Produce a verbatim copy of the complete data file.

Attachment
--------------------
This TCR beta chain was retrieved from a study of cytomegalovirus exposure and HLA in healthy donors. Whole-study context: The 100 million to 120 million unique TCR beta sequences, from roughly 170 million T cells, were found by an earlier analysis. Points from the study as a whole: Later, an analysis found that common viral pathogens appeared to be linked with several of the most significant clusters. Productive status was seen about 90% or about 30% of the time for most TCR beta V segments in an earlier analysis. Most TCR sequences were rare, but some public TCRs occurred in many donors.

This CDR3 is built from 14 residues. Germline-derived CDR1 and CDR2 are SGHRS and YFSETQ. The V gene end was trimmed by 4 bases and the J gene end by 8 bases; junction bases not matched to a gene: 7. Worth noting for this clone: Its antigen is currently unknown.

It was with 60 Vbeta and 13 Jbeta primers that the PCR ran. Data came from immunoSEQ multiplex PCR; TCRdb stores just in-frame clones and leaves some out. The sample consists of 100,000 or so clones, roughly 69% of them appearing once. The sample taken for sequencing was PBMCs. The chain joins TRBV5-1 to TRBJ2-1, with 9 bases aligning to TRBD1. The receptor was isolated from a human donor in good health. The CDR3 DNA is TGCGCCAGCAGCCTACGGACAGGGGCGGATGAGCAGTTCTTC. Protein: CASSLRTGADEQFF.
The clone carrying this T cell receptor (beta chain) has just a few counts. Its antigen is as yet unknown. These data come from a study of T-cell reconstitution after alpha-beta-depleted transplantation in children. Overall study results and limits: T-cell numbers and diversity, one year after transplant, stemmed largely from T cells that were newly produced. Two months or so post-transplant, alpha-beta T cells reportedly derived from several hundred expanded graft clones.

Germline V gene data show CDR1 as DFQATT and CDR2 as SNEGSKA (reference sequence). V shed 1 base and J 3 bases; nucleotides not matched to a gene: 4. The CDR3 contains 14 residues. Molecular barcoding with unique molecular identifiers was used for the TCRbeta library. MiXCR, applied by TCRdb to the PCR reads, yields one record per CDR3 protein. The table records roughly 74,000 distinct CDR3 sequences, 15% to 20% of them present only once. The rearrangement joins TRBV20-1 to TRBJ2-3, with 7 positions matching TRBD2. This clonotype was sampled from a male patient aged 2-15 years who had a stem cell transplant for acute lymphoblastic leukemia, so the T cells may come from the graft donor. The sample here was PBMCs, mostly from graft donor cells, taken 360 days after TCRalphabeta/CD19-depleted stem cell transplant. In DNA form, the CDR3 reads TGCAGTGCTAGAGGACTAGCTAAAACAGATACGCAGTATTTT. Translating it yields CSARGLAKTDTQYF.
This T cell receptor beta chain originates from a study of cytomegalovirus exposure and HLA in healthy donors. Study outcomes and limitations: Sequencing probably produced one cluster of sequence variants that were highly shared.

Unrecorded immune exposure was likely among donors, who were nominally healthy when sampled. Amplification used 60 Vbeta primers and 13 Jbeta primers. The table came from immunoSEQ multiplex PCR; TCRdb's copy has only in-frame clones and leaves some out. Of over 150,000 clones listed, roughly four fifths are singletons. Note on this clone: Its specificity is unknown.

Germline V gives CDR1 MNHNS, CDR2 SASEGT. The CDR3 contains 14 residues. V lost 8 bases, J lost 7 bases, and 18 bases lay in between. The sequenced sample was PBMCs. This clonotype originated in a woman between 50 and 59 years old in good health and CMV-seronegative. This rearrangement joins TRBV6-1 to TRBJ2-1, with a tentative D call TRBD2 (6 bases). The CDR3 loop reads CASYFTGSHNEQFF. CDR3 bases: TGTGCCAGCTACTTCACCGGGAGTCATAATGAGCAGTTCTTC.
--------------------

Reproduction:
This TCR beta chain was retrieved from a study of cytomegalovirus exposure and HLA in healthy donors. Whole-study context: The 100 million to 120 million unique TCR beta sequences, from roughly 170 million T cells, were found by an earlier analysis. Points from the study as a whole: Later, an analysis found that common viral pathogens appeared to be linked with several of the most significant clusters. Productive status was seen about 90% or about 30% of the time for most TCR beta V segments in an earlier analysis. Most TCR sequences were rare, but some public TCRs occurred in many donors.

This CDR3 is built from 14 residues. Germline-derived CDR1 and CDR2 are SGHRS and YFSETQ. The V gene end was trimmed by 4 bases and the J gene end by 8 bases; junction bases not matched to a gene: 7. Worth noting for this clone: Its antigen is currently unknown.

It was with 60 Vbeta and 13 Jbeta primers that the PCR ran. Data came from immunoSEQ multiplex PCR; TCRdb stores just in-frame clones and leaves some out. The sample consists of 100,000 or so clones, roughly 69% of them appearing once. The sample taken for sequencing was PBMCs. The chain joins TRBV5-1 to TRBJ2-1, with 9 bases aligning to TRBD1. The receptor was isolated from a human donor in good health. The CDR3 DNA is TGCGCCAGCAGCCTACGGACAGGGGCGGATGAGCAGTTCTTC. Protein: CASSLRTGADEQFF.
The clone carrying this T cell receptor (beta chain) has just a few counts. Its antigen is as yet unknown. These data come from a study of T-cell reconstitution after alpha-beta-depleted transplantation in children. Overall study results and limits: T-cell numbers and diversity, one year after transplant, stemmed largely from T cells that were newly produced. Two months or so post-transplant, alpha-beta T cells reportedly derived from several hundred expanded graft clones.

Germline V gene data show CDR1 as DFQATT and CDR2 as SNEGSKA (reference sequence). V shed 1 base and J 3 bases; nucleotides not matched to a gene: 4. The CDR3 contains 14 residues. Molecular barcoding with unique molecular identifiers was used for the TCRbeta library. MiXCR, applied by TCRdb to the PCR reads, yields one record per CDR3 protein. The table records roughly 74,000 distinct CDR3 sequences, 15% to 20% of them present only once. The rearrangement joins TRBV20-1 to TRBJ2-3, with 7 positions matching TRBD2. This clonotype was sampled from a male patient aged 2-15 years who had a stem cell transplant for acute lymphoblastic leukemia, so the T cells may come from the graft donor. The sample here was PBMCs, mostly from graft donor cells, taken 360 days after TCRalphabeta/CD19-depleted stem cell transplant. In DNA form, the CDR3 reads TGCAGTGCTAGAGGACTAGCTAAAACAGATACGCAGTATTTT. Translating it yields CSARGLAKTDTQYF.
This T cell receptor beta chain originates from a study of cytomegalovirus exposure and HLA in healthy donors. Study outcomes and limitations: Sequencing probably produced one cluster of sequence variants that were highly shared.

Unrecorded immune exposure was likely among donors, who were nominally healthy when sampled. Amplification used 60 Vbeta primers and 13 Jbeta primers. The table came from immunoSEQ multiplex PCR; TCRdb's copy has only in-frame clones and leaves some out. Of over 150,000 clones listed, roughly four fifths are singletons. Note on this clone: Its specificity is unknown.

Germline V gives CDR1 MNHNS, CDR2 SASEGT. The CDR3 contains 14 residues. V lost 8 bases, J lost 7 bases, and 18 bases lay in between. The sequenced sample was PBMCs. This clonotype originated in a woman between 50 and 59 years old in good health and CMV-seronegative. This rearrangement joins TRBV6-1 to TRBJ2-1, with a tentative D call TRBD2 (6 bases). The CDR3 loop reads CASYFTGSHNEQFF. CDR3 bases: TGTGCCAGCTACTTCACCGGGAGTCATAATGAGCAGTTCTTC.